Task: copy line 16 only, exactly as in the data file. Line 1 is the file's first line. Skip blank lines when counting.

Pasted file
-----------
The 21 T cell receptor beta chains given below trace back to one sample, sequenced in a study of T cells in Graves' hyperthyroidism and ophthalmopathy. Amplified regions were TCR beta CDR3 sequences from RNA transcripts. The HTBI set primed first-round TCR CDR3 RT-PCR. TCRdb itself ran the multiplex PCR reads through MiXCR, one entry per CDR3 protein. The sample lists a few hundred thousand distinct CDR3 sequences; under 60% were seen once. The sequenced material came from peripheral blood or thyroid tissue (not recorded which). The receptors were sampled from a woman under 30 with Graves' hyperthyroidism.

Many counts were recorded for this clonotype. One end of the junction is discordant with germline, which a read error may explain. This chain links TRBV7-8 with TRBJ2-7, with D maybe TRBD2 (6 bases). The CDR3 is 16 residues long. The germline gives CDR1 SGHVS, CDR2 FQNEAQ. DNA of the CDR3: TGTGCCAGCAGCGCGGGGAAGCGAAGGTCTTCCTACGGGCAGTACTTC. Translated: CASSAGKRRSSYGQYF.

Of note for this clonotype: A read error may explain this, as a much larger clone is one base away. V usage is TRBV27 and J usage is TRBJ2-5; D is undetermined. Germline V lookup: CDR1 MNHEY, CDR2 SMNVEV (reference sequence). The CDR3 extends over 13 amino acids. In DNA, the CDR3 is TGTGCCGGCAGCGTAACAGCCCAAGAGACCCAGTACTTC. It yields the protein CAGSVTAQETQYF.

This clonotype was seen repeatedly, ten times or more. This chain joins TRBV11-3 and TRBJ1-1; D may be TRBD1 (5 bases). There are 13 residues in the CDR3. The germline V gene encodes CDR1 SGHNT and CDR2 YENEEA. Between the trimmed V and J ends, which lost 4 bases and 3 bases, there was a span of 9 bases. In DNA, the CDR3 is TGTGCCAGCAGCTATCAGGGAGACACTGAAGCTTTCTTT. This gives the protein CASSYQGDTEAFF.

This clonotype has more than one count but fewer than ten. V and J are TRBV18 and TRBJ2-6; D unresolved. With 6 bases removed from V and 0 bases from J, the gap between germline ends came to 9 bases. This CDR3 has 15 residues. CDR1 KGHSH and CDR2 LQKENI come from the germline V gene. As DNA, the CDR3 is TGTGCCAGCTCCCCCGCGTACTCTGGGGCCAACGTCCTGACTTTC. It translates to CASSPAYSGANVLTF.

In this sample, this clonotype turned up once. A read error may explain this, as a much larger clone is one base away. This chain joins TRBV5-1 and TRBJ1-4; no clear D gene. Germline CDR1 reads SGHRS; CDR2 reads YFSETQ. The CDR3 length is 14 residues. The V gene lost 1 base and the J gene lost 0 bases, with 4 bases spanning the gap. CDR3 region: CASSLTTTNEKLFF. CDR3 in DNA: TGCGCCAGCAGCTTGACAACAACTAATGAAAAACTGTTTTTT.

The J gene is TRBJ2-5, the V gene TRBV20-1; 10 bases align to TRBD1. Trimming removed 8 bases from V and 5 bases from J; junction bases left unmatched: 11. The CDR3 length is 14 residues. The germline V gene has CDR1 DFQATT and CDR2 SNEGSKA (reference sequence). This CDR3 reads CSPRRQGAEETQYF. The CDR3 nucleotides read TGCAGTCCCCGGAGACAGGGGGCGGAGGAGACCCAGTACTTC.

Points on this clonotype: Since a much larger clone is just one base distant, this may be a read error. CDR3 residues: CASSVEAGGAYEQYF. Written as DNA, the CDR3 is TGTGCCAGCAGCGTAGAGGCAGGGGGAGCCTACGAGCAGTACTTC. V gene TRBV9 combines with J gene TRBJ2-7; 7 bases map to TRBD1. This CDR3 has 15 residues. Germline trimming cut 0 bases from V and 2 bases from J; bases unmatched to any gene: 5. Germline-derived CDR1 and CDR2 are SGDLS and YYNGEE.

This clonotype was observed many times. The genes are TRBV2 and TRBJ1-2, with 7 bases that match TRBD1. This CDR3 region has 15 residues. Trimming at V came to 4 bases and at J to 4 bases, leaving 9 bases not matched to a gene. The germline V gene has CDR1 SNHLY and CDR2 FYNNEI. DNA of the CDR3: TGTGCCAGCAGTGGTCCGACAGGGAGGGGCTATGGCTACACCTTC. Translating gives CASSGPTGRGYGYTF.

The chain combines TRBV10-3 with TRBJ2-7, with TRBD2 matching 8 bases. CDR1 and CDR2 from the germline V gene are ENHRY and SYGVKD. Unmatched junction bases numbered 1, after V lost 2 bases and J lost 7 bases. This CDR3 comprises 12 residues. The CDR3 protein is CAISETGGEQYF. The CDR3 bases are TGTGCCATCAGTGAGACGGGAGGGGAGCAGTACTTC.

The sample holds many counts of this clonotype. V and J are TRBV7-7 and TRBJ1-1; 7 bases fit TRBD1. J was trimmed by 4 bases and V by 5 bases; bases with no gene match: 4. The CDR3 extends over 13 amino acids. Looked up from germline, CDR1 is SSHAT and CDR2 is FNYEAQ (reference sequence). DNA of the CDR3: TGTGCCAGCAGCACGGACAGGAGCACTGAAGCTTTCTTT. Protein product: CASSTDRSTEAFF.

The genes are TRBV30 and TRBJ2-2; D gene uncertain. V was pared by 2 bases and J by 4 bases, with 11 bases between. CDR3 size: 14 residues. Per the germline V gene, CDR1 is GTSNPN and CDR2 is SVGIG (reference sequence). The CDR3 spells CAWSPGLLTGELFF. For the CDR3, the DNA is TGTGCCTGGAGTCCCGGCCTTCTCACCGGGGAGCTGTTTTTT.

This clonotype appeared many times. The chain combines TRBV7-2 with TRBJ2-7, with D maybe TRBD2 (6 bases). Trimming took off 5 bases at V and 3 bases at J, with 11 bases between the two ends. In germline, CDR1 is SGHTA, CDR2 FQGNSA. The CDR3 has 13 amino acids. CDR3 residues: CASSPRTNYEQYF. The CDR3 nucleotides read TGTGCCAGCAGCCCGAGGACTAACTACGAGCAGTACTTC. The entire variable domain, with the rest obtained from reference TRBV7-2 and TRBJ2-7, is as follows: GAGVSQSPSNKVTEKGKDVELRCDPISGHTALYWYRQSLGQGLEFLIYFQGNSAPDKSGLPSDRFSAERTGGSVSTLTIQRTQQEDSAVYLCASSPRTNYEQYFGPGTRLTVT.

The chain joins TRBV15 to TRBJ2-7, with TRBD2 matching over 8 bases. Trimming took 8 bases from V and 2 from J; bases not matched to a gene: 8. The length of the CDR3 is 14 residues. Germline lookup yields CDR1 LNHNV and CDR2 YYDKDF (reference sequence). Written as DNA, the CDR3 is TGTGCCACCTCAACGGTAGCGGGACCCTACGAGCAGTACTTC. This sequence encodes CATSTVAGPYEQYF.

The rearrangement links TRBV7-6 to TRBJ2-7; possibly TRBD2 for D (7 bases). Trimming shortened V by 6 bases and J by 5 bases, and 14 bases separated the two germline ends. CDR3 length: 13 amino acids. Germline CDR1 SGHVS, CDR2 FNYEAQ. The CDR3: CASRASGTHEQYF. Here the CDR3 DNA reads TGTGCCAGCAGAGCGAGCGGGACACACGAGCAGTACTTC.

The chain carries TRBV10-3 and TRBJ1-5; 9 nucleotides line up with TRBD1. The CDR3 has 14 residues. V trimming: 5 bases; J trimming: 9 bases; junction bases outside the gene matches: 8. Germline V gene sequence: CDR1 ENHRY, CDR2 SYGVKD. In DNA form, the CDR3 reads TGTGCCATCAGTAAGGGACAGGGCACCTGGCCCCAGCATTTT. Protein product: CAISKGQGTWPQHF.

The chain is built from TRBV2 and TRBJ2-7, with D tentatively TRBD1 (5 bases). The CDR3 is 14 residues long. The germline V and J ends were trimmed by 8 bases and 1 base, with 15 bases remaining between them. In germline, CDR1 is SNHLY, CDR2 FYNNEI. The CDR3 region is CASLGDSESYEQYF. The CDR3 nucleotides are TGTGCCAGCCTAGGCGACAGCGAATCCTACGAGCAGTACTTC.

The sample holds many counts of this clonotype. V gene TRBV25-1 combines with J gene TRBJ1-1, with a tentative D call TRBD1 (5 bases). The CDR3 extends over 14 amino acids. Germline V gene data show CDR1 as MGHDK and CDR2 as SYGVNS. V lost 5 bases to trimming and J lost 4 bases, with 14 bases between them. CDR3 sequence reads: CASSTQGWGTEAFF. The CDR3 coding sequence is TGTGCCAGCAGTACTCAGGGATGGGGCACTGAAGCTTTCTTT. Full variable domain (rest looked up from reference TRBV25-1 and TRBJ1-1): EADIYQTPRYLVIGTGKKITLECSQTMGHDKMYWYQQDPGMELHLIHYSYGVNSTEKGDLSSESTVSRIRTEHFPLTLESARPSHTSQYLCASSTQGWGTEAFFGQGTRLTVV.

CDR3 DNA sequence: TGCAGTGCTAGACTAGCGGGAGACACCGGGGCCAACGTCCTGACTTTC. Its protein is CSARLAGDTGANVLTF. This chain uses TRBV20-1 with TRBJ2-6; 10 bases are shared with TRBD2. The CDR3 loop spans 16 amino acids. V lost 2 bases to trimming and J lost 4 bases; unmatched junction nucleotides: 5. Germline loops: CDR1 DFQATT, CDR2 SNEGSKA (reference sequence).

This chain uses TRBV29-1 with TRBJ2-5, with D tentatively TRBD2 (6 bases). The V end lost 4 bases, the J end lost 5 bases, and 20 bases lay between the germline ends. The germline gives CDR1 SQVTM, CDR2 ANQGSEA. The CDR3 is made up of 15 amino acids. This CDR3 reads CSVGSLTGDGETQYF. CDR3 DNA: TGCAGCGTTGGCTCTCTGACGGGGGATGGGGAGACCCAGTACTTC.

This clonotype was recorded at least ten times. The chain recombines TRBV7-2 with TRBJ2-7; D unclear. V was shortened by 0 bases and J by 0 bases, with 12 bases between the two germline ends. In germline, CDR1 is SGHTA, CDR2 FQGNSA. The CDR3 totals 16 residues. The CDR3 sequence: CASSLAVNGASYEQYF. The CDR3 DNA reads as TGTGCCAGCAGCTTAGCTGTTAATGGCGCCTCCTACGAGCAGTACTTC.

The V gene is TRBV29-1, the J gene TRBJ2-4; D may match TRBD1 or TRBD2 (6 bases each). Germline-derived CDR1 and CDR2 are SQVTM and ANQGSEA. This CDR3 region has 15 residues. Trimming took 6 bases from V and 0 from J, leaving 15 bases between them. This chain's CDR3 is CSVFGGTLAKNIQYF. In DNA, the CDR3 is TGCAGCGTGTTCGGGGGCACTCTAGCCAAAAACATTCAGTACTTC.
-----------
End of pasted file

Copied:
The chain carries TRBV10-3 and TRBJ1-5; 9 nucleotides line up with TRBD1. The CDR3 has 14 residues. V trimming: 5 bases; J trimming: 9 bases; junction bases outside the gene matches: 8. Germline V gene sequence: CDR1 ENHRY, CDR2 SYGVKD. In DNA form, the CDR3 reads TGTGCCATCAGTAAGGGACAGGGCACCTGGCCCCAGCATTTT. Protein product: CAISKGQGTWPQHF.